Silly me. I thought many of my students would know how to write a five-paragraph essay, but boy was I wrong. Since our school received the Bill and Melinda Gates Foundation Grant to improve the quality of education, we are required to test the students 4 times throughout the year. Well, the second assessment was given and after reading the written parts, I realized the majority of my students didn't know how to write a 5-paragraph essay.
The topic they were given was about standardized test. Are they good or bad? So, I started with the basics. I told them before they can write, they need to plan. I told them this will help them with their writing. The first thing we did was created 2 columns. One for the pros (good) and the other for the cons (bad). I told them whenever they are required to write a paper, this is what they should do first. Depending upon the number of paragraphs required, they should have that same number of items listed. For example, if you need a 10-paragraph paper, you will need at least 8 pros and 8 cons (the first paragraph is the introductory paragraph and the last is the concluding paragraph). If they can't think of that many for both, it is a good idea to argue/present based on the side they have the most evidence for, even if they don't agree with it.
Once we did that, I had them to use a graphic organizer similar to the picture.
The circle is where they should list their subtopic. Everything they listed under the pros or cons. On the web extenders, they should write down what they want to say about the topic. For example, if the subtopic is: Test are a waste of time. I would put that in the circle. In the extenders, I would list all of the reasons for stating that. Many of them understood this concept. After they have listed their reasons in the extensions, those serve as the basis for their sentences. One student I'll call "Jack" said to me "It's that simple?" I replied "Yep, just like that. Depending on how many parapgraphs you need to write, that determines how many of the little webs you need." That comment made my heart leap. I was so elated that someone finally got it.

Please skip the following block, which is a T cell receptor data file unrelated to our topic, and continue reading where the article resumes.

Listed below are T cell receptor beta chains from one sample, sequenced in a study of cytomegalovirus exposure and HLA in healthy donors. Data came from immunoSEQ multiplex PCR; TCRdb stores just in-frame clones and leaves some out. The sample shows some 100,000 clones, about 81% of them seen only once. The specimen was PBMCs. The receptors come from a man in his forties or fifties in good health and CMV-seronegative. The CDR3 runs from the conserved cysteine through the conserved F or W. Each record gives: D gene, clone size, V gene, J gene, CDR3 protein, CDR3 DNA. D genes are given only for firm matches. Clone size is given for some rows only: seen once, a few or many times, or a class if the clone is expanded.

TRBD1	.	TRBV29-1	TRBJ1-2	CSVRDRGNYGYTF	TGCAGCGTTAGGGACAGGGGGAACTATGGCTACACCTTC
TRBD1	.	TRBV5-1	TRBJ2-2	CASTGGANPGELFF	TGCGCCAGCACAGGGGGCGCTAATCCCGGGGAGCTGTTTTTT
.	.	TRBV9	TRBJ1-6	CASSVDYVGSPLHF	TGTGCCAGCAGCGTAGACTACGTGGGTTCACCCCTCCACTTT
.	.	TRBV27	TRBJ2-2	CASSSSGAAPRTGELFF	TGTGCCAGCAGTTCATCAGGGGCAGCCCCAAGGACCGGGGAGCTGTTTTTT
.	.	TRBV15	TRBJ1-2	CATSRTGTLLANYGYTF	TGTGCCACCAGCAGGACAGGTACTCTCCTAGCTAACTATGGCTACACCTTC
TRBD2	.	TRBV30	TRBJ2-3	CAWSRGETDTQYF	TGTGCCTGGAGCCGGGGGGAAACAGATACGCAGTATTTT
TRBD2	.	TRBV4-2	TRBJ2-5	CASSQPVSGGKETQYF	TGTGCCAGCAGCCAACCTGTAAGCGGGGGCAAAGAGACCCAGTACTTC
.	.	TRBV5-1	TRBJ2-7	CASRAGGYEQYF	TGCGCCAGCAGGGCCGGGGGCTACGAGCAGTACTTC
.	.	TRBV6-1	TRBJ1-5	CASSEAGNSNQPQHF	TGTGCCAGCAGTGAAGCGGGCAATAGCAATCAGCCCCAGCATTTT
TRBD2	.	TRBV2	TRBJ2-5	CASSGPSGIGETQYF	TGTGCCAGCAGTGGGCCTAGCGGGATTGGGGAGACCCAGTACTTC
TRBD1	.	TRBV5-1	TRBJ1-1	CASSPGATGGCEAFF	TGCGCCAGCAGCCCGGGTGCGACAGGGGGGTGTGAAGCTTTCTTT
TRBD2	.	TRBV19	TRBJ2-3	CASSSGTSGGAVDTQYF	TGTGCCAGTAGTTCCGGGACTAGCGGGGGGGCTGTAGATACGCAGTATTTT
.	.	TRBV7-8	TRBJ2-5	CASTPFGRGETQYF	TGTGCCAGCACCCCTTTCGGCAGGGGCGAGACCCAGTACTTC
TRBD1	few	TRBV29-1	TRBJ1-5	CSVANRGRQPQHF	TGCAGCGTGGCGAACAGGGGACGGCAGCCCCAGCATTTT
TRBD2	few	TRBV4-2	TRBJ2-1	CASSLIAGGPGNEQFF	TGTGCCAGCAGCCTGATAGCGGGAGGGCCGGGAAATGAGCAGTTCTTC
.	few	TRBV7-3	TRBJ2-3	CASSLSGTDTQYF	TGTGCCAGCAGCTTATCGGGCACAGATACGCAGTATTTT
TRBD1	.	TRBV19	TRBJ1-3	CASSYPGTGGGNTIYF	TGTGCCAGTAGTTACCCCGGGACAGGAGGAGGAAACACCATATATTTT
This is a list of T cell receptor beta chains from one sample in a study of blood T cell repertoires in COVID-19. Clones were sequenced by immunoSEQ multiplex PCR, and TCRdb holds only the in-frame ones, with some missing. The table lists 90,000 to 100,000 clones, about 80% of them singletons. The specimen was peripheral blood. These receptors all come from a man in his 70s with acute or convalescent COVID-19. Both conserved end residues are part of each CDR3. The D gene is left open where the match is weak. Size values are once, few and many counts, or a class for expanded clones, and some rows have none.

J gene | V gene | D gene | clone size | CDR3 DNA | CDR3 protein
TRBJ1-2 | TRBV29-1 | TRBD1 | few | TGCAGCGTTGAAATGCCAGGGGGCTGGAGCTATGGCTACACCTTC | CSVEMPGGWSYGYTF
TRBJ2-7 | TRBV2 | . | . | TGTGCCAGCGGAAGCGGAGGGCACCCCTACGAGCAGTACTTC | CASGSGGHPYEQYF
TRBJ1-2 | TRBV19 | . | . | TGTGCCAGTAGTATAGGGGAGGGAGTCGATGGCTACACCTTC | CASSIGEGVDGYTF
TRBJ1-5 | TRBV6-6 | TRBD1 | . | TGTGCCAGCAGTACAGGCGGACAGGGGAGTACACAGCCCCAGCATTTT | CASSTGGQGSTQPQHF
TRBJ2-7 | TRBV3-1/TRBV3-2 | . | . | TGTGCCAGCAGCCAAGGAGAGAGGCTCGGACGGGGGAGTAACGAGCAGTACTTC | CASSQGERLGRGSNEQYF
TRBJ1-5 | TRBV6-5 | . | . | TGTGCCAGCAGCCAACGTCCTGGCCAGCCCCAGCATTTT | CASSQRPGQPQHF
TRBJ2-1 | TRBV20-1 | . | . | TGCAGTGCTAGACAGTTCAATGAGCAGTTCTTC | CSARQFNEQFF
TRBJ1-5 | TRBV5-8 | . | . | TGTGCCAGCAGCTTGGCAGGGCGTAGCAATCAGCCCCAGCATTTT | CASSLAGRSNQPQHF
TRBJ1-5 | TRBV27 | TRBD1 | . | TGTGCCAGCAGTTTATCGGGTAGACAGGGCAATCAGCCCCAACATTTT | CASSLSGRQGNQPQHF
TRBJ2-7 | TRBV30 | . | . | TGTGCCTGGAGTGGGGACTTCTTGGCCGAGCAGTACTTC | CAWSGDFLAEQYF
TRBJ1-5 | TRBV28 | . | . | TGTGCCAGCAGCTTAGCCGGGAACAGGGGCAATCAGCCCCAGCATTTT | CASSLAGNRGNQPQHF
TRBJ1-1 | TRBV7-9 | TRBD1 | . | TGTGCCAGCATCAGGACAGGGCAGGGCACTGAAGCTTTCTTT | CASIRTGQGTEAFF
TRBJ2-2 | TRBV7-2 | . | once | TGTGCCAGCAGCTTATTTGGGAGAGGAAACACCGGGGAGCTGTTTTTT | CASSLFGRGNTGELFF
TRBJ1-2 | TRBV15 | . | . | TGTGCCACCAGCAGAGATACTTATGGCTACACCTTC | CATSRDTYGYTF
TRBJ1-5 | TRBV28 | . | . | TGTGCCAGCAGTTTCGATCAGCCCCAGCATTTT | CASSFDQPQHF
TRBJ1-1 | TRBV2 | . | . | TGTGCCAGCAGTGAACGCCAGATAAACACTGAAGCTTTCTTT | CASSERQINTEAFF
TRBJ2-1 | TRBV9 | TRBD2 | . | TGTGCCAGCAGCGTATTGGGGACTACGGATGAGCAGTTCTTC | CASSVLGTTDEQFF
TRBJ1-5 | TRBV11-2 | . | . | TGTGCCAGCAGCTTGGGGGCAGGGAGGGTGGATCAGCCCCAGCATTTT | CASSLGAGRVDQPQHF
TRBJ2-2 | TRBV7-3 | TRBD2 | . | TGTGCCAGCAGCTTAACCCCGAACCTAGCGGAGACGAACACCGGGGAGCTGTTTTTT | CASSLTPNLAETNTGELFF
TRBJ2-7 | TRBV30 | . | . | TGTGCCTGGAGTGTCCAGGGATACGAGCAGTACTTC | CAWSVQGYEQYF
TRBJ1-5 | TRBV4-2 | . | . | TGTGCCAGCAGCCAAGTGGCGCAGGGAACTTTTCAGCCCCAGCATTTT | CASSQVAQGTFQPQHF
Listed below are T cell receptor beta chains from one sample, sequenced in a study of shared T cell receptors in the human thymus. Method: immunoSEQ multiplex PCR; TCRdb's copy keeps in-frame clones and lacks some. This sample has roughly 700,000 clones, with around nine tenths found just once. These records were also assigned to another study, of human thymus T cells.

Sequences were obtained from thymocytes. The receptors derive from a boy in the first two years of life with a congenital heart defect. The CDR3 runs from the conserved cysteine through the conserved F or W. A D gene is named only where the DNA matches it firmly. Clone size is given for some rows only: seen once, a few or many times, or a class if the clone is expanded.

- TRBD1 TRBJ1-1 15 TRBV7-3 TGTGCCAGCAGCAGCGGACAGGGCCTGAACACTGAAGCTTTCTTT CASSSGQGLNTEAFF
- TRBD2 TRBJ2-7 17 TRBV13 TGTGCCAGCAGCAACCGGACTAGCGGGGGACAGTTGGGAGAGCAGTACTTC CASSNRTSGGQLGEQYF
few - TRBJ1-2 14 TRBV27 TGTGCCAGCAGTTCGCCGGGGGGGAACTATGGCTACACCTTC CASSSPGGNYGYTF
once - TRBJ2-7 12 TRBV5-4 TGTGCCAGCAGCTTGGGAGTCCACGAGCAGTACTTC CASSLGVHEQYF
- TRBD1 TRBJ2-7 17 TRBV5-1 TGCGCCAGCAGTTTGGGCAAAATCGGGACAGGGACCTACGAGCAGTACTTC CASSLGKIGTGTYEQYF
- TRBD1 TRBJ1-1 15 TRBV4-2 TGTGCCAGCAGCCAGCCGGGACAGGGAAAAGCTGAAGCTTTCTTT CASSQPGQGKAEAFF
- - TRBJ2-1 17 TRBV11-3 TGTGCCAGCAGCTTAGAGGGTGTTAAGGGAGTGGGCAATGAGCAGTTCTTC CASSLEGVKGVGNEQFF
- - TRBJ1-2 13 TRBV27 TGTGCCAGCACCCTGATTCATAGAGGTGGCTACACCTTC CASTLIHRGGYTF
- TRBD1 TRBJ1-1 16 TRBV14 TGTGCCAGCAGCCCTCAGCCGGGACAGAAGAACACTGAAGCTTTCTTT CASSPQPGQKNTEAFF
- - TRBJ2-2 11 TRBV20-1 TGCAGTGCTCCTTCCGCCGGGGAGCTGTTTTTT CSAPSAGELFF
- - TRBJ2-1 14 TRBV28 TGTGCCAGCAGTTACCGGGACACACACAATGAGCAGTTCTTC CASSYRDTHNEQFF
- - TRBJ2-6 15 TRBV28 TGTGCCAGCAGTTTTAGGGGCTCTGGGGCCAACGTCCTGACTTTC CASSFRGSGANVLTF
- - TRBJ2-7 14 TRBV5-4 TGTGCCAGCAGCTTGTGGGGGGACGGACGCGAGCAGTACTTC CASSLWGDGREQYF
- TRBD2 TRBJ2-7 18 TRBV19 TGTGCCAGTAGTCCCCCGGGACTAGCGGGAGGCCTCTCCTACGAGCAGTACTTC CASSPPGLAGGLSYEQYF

After we went through that, I showed them how to state their position without restating the prompt. I want them to become skilled writers and I explained to them restating the prompt is not bad, nonetheless, they are high school sophomores and we are going to prove to people that we know how to write like we are going to go to college. I also told them that all of their essays should have an attention grabber to get the readers attention. If everyone starts out with "In my opinion" or "I believe that" and my all time favorite "Yes, or No and then restate the prompt", they have not captured my attention.
I worked with a few of them on an individual basis and they seemed to be progressing well. I am excited about reading their revised essays on Monday.
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